Opposition MSPs have pushed for the Scottish Government to release legal advice regarding a second independence referendum.
Ministers have said they are “carefully” considering a ruling from the Scottish information commissioner which was issued last week.
It follows a Freedom of Information request from The Scotsman newspaper, which asked for any legal advice provided to ministers on the topic of a second independence referendum in 2020.
Information commissioner, Daren Fitzhenry, said some information could be made public by June 10, though Scottish ministers could still appeal against the decision.
The issue was raised during Topical Questions in the Scottish Parliament on Tuesday, with Conservative MSP, Stephen Kerr, asking Constitution Secretary, Angus Robertson, if the Government intended to go to court to prevent the advice being made public.
Mr Kerr said: “This Government is spending hundreds of thousands of pounds, maybe millions, on its referendum obsession, and refusing to allow any of it to be open to public scrutiny.
“Does the minister recognise that all of this is an insult to Scottish taxpayers, who are being forced to pay for secret preparations for a referendum next year they do not want?”
Mr Robertson said the Government would respond within the deadlines set by the information commissioner. Such legal advice is subject to professional privilege, he said.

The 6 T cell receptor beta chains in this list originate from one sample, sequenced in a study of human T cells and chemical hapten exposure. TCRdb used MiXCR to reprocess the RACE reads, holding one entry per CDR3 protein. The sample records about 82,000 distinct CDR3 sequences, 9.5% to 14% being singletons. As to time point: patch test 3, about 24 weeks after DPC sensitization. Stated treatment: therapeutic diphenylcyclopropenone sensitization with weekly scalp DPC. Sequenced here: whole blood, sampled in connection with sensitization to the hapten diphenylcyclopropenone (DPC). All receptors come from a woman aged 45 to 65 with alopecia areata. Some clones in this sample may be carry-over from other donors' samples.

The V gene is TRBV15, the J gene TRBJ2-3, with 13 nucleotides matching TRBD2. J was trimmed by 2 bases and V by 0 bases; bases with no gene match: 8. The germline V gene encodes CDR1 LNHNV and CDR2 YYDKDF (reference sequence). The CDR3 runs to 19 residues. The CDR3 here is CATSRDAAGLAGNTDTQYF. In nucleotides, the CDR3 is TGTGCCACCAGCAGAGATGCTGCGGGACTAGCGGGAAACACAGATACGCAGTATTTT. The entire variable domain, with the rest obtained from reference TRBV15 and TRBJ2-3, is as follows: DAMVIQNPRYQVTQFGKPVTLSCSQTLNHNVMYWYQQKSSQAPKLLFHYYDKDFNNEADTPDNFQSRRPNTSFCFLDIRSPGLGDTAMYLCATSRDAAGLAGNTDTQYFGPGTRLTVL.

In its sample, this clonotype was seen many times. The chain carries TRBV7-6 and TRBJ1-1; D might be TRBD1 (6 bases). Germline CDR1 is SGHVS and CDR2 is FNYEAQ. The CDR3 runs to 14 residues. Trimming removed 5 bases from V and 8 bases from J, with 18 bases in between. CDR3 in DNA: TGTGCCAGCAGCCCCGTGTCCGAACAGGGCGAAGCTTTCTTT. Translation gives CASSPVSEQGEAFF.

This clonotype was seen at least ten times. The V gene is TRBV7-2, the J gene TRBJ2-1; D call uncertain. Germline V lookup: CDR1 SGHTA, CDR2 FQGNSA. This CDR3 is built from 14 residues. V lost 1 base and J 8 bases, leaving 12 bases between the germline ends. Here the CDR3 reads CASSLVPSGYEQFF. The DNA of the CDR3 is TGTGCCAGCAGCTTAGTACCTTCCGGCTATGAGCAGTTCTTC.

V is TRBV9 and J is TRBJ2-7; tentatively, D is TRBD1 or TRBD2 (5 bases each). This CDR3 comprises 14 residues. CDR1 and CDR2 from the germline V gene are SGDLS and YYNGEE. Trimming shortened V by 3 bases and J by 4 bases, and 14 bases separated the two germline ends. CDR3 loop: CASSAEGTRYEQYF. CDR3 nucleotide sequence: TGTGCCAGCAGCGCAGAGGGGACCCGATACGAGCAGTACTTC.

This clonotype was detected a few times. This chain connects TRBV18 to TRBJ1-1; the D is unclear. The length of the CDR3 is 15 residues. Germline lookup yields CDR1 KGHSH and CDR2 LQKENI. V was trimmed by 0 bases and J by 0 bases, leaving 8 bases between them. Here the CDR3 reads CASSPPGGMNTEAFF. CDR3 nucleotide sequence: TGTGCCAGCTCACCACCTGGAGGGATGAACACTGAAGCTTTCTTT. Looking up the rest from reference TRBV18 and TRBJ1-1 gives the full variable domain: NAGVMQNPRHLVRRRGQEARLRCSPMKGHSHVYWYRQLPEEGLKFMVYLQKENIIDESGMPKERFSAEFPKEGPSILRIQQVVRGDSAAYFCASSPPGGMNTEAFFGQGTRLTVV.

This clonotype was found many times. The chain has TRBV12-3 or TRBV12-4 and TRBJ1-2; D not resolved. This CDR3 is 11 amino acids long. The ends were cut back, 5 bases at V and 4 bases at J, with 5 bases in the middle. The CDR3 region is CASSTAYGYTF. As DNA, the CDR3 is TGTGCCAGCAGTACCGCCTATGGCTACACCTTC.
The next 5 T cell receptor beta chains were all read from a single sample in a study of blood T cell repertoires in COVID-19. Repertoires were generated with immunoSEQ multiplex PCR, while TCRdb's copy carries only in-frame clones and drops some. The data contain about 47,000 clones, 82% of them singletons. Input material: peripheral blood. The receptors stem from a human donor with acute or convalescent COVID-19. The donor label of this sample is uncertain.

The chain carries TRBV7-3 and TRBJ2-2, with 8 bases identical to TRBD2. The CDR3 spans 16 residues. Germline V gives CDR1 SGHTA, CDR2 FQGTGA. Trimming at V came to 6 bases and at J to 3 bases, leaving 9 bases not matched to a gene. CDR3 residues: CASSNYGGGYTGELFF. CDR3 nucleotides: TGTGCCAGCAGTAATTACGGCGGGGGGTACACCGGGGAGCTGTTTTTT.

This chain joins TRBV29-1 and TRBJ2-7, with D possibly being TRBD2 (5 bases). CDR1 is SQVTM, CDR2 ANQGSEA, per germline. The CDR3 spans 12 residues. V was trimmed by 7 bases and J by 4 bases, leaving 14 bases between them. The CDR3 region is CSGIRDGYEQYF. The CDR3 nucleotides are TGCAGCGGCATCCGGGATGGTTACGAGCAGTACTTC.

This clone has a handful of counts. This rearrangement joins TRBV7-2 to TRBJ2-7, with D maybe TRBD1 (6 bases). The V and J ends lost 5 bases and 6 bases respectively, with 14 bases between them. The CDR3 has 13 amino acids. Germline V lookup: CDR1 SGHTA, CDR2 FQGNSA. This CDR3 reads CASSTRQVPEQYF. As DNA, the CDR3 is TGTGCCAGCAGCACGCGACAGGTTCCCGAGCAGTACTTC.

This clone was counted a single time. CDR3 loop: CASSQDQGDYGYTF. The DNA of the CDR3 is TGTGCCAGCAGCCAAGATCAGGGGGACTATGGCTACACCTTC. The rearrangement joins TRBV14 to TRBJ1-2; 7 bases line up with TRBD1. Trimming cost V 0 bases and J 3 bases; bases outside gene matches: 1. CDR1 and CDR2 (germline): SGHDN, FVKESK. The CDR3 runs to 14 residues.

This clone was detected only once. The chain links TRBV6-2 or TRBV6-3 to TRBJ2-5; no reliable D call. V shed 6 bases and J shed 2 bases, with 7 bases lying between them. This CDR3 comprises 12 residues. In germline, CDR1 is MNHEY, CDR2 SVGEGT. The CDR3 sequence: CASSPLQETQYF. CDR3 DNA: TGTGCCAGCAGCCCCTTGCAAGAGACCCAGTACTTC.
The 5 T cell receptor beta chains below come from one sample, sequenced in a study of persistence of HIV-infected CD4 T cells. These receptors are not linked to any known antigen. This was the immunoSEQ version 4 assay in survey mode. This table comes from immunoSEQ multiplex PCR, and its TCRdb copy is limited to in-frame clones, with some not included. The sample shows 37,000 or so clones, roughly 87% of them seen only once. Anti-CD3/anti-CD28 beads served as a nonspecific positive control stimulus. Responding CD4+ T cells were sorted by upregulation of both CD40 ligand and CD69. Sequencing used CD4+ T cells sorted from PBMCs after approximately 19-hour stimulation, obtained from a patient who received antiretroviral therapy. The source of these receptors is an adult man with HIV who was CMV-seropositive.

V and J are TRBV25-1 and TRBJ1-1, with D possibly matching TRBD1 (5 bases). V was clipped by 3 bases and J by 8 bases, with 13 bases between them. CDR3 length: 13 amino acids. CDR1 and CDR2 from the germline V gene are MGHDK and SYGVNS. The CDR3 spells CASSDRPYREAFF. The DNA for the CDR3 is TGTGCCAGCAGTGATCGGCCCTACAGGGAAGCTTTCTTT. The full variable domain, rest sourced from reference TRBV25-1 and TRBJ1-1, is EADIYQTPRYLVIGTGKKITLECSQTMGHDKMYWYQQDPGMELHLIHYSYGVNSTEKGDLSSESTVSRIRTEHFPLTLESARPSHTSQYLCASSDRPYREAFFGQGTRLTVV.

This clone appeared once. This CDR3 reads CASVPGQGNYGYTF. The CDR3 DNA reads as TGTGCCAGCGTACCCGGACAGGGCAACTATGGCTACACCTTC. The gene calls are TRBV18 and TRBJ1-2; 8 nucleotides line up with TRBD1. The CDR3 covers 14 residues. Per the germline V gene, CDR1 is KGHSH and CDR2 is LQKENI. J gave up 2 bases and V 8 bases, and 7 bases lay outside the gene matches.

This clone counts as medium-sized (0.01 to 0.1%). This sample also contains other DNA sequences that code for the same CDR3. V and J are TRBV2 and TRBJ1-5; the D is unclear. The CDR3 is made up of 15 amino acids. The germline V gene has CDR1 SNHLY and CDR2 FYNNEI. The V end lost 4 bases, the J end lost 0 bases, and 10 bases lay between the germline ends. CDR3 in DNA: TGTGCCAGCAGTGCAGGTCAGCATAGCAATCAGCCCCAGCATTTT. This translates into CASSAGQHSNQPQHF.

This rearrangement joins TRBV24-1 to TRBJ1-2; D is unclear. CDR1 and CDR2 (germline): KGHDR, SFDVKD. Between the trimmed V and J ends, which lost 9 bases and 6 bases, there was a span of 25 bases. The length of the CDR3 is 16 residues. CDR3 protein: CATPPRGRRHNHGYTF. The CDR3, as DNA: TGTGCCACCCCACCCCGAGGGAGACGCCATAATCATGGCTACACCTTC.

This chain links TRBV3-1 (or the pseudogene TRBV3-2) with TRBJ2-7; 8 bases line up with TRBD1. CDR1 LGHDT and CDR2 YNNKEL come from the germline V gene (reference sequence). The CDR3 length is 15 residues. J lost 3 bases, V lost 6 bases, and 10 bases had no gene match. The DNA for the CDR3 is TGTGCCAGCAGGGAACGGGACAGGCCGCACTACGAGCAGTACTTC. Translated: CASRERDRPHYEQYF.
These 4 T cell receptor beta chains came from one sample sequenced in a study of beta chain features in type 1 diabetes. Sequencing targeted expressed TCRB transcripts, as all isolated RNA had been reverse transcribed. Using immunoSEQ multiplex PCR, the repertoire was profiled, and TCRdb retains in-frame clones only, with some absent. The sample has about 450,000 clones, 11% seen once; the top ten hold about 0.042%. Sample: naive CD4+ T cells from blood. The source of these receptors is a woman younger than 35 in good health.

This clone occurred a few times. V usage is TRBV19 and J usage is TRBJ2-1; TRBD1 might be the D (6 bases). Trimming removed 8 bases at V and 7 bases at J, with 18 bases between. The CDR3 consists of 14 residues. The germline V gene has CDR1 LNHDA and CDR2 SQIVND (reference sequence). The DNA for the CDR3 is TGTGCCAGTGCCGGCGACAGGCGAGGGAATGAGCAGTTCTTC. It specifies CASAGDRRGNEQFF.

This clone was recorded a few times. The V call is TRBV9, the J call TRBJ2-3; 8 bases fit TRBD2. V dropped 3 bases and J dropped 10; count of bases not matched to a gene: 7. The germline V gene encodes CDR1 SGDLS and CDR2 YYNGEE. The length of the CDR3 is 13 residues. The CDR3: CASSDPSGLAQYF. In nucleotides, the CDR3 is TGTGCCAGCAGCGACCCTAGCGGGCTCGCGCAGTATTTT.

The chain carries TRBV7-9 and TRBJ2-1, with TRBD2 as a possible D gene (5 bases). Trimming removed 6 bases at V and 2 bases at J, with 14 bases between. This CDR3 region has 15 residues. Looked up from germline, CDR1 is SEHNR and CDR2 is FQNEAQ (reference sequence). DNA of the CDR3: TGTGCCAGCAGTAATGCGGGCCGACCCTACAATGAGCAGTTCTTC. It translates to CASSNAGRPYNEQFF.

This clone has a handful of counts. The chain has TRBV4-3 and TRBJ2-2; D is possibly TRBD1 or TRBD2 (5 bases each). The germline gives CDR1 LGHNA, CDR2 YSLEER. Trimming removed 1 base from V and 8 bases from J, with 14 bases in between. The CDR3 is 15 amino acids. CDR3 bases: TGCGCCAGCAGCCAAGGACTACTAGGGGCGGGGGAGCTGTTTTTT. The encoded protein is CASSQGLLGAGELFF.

The Constitution Secretary added: “This is a significant ruling by the commissioner. And, given that, we want to consider it carefully.”
Scottish Labour MSP, Sarah Boyack, also asked the minister about the legal advice.
She said: “Does the Cabinet Secretary not agree that the people of Scotland, regardless of their views, have a right to see this legal advice to enhance public debate in line with the information commissioner’s ruling?
“And will he not make arrangements for the immediate publication of this legal advice, given its significance to the whole of the population of Scotland?”
She accused the Government of having a “pattern of behaviour” of hiding significant advice and documents.
Mr Robertson repeated that the ruling was “significant” and the Government continued to consider it.
He continued: “What I find quite interesting about the tone so far, both from the Labour Party and the Scottish Conservative Party, is that there seems to be a willingness to depart from the established customs and practice in relation to legal advice.”